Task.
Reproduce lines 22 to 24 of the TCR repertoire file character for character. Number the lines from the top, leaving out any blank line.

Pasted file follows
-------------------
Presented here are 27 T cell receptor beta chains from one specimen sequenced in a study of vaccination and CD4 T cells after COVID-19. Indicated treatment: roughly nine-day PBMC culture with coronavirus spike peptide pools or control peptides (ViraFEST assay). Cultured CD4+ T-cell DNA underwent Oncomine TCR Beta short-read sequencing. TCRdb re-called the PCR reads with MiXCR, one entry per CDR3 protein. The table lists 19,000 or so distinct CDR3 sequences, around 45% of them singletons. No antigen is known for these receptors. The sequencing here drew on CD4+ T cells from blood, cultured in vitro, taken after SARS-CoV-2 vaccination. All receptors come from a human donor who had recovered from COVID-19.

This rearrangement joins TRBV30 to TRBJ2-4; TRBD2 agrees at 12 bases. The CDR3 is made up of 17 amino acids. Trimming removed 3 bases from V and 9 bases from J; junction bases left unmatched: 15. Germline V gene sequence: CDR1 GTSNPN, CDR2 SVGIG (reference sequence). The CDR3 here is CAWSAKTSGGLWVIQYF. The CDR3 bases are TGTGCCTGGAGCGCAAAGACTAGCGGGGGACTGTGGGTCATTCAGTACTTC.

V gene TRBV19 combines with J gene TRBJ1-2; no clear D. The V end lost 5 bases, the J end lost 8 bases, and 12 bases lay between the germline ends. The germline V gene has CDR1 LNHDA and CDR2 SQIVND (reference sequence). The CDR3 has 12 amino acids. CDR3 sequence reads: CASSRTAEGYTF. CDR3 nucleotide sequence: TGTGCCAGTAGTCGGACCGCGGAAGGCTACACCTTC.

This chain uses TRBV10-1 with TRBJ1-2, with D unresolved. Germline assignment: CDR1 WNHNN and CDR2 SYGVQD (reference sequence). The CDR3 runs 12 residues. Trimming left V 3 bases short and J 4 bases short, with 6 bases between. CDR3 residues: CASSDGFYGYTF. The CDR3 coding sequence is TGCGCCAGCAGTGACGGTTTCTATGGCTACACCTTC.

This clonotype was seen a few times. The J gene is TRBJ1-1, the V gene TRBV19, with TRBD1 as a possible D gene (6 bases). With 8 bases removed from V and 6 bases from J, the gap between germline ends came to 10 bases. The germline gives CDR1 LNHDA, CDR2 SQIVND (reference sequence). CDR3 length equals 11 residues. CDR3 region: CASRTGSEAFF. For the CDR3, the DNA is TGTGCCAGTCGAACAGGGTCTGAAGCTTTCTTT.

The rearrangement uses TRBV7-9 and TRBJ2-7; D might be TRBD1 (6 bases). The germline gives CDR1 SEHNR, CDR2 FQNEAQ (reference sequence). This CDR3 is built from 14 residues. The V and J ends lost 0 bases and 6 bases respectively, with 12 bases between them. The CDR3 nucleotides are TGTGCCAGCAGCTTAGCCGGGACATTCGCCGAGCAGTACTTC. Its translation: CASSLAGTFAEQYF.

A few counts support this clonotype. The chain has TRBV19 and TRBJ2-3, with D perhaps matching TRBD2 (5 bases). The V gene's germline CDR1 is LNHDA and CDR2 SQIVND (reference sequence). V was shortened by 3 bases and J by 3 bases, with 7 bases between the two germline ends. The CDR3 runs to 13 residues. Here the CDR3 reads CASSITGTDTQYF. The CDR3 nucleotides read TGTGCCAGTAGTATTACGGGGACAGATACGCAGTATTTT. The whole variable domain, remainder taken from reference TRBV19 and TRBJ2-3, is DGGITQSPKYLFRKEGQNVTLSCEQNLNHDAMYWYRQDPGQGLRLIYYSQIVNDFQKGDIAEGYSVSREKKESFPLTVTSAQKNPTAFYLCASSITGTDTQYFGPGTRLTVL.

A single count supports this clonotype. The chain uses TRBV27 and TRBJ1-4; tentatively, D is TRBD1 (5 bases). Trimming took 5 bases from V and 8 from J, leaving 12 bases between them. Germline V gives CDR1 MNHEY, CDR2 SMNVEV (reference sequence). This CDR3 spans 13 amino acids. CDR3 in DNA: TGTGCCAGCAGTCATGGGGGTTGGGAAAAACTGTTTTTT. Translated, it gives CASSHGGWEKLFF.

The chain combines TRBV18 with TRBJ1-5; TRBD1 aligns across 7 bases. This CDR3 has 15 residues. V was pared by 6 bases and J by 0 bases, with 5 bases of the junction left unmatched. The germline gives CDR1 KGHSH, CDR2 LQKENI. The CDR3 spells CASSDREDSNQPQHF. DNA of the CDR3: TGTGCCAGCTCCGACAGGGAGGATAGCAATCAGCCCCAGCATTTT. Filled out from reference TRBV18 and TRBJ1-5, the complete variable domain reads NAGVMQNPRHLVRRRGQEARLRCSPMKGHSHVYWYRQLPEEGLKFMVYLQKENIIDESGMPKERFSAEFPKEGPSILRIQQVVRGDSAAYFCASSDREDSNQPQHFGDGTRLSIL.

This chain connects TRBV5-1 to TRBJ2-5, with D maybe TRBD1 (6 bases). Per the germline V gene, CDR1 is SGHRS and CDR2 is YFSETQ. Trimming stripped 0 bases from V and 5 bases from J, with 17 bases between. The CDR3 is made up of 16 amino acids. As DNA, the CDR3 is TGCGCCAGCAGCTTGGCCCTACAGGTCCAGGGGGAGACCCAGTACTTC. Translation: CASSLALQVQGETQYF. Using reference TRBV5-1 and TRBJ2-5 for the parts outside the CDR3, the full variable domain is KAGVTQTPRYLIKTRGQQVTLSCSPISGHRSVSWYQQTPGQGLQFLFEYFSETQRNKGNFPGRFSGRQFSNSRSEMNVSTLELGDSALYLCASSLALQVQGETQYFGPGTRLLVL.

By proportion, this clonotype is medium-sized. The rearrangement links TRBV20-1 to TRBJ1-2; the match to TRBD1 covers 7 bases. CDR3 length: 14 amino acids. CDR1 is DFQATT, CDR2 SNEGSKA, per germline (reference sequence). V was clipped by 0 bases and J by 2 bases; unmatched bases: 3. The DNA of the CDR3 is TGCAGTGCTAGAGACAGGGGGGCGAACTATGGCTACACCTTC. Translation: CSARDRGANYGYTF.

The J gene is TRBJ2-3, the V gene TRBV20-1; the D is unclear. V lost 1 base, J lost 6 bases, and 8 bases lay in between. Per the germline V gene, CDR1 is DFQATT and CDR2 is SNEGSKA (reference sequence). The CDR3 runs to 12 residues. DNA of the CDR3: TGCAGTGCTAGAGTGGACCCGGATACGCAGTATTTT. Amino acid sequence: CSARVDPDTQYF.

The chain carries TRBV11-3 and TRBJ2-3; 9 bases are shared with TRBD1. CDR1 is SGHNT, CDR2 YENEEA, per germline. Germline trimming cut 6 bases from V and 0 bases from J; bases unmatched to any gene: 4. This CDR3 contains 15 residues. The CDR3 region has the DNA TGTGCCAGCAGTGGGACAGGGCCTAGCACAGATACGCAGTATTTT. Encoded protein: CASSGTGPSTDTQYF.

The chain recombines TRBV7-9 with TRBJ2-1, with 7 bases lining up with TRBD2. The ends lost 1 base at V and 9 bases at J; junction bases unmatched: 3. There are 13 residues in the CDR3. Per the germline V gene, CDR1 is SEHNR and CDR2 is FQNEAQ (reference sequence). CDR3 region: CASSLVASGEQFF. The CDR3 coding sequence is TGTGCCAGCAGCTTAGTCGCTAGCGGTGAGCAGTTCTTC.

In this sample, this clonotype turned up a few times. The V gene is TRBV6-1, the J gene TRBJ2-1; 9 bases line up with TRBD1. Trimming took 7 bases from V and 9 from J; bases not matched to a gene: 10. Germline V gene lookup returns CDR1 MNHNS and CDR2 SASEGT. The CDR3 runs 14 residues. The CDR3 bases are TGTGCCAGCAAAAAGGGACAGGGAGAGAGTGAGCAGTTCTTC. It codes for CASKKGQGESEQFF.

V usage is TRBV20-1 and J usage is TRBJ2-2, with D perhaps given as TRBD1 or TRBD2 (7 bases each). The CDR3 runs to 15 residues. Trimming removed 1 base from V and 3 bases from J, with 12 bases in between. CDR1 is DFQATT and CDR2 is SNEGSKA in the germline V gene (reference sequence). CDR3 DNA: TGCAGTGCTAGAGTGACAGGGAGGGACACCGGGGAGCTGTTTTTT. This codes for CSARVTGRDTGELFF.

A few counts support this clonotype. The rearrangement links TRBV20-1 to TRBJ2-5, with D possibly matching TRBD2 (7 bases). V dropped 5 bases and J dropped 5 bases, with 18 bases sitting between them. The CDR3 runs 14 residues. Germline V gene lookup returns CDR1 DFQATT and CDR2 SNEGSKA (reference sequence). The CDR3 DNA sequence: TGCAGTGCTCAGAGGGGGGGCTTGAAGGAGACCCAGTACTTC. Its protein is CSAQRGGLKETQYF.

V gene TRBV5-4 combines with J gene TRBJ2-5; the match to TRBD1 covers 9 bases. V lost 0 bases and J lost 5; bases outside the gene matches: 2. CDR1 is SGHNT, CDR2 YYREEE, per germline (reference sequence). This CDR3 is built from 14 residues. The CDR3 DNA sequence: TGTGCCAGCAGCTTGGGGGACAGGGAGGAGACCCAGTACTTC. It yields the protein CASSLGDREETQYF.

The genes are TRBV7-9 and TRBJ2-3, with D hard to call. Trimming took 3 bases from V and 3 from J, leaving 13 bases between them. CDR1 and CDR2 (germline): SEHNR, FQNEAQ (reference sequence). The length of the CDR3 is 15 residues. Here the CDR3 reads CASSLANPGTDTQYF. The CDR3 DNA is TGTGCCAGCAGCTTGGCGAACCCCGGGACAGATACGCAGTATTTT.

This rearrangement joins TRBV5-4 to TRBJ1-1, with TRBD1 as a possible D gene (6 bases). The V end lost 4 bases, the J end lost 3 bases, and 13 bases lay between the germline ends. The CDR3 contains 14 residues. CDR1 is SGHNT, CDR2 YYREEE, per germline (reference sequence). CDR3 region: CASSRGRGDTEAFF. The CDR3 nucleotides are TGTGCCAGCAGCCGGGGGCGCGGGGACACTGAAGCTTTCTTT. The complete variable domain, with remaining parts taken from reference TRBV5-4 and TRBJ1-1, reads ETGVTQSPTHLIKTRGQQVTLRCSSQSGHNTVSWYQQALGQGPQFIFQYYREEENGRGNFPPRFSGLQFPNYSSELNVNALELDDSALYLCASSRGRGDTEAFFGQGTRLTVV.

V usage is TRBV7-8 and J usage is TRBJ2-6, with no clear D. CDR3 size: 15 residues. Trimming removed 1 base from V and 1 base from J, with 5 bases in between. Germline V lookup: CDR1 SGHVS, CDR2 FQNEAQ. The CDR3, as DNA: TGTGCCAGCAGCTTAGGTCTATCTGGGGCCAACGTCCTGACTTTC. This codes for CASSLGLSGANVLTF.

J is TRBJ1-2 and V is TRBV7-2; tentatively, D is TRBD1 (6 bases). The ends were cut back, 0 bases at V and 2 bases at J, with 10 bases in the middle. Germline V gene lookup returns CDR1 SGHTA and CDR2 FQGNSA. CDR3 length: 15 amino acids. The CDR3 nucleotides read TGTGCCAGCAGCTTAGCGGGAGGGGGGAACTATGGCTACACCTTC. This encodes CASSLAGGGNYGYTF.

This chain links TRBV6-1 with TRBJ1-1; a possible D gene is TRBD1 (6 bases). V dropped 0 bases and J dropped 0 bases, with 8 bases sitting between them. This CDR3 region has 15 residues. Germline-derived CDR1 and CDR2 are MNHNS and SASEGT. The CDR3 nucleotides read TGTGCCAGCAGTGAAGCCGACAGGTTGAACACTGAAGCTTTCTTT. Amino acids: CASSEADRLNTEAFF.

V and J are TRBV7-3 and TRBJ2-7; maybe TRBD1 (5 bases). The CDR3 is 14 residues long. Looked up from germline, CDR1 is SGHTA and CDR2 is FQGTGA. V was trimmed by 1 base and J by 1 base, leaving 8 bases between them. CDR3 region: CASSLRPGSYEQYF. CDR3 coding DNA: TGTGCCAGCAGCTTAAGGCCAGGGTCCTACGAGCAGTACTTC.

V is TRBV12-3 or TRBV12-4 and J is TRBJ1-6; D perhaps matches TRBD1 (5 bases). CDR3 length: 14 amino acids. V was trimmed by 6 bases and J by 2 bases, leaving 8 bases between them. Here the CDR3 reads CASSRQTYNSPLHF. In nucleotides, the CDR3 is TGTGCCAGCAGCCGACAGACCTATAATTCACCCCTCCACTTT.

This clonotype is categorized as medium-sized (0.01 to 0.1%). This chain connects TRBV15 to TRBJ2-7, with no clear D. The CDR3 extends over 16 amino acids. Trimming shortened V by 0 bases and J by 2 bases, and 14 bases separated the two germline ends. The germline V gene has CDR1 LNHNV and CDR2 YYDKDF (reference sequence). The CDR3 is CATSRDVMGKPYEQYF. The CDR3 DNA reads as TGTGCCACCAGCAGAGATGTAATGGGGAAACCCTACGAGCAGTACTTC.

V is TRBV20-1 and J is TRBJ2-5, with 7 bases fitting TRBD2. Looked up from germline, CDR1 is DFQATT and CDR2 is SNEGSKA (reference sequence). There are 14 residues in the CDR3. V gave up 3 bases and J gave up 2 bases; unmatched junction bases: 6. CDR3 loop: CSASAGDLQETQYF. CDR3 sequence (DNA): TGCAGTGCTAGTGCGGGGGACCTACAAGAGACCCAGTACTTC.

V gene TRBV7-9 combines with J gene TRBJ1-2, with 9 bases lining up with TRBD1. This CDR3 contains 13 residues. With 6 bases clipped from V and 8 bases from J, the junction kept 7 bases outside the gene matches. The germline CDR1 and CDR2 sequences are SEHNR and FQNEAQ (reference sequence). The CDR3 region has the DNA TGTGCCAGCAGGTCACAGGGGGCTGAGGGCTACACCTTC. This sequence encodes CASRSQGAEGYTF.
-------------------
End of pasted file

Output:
J is TRBJ1-2 and V is TRBV7-2; tentatively, D is TRBD1 (6 bases). The ends were cut back, 0 bases at V and 2 bases at J, with 10 bases in the middle. Germline V gene lookup returns CDR1 SGHTA and CDR2 FQGNSA. CDR3 length: 15 amino acids. The CDR3 nucleotides read TGTGCCAGCAGCTTAGCGGGAGGGGGGAACTATGGCTACACCTTC. This encodes CASSLAGGGNYGYTF.

This chain links TRBV6-1 with TRBJ1-1; a possible D gene is TRBD1 (6 bases). V dropped 0 bases and J dropped 0 bases, with 8 bases sitting between them. This CDR3 region has 15 residues. Germline-derived CDR1 and CDR2 are MNHNS and SASEGT. The CDR3 nucleotides read TGTGCCAGCAGTGAAGCCGACAGGTTGAACACTGAAGCTTTCTTT. Amino acids: CASSEADRLNTEAFF.

V and J are TRBV7-3 and TRBJ2-7; maybe TRBD1 (5 bases). The CDR3 is 14 residues long. Looked up from germline, CDR1 is SGHTA and CDR2 is FQGTGA. V was trimmed by 1 base and J by 1 base, leaving 8 bases between them. CDR3 region: CASSLRPGSYEQYF. CDR3 coding DNA: TGTGCCAGCAGCTTAAGGCCAGGGTCCTACGAGCAGTACTTC.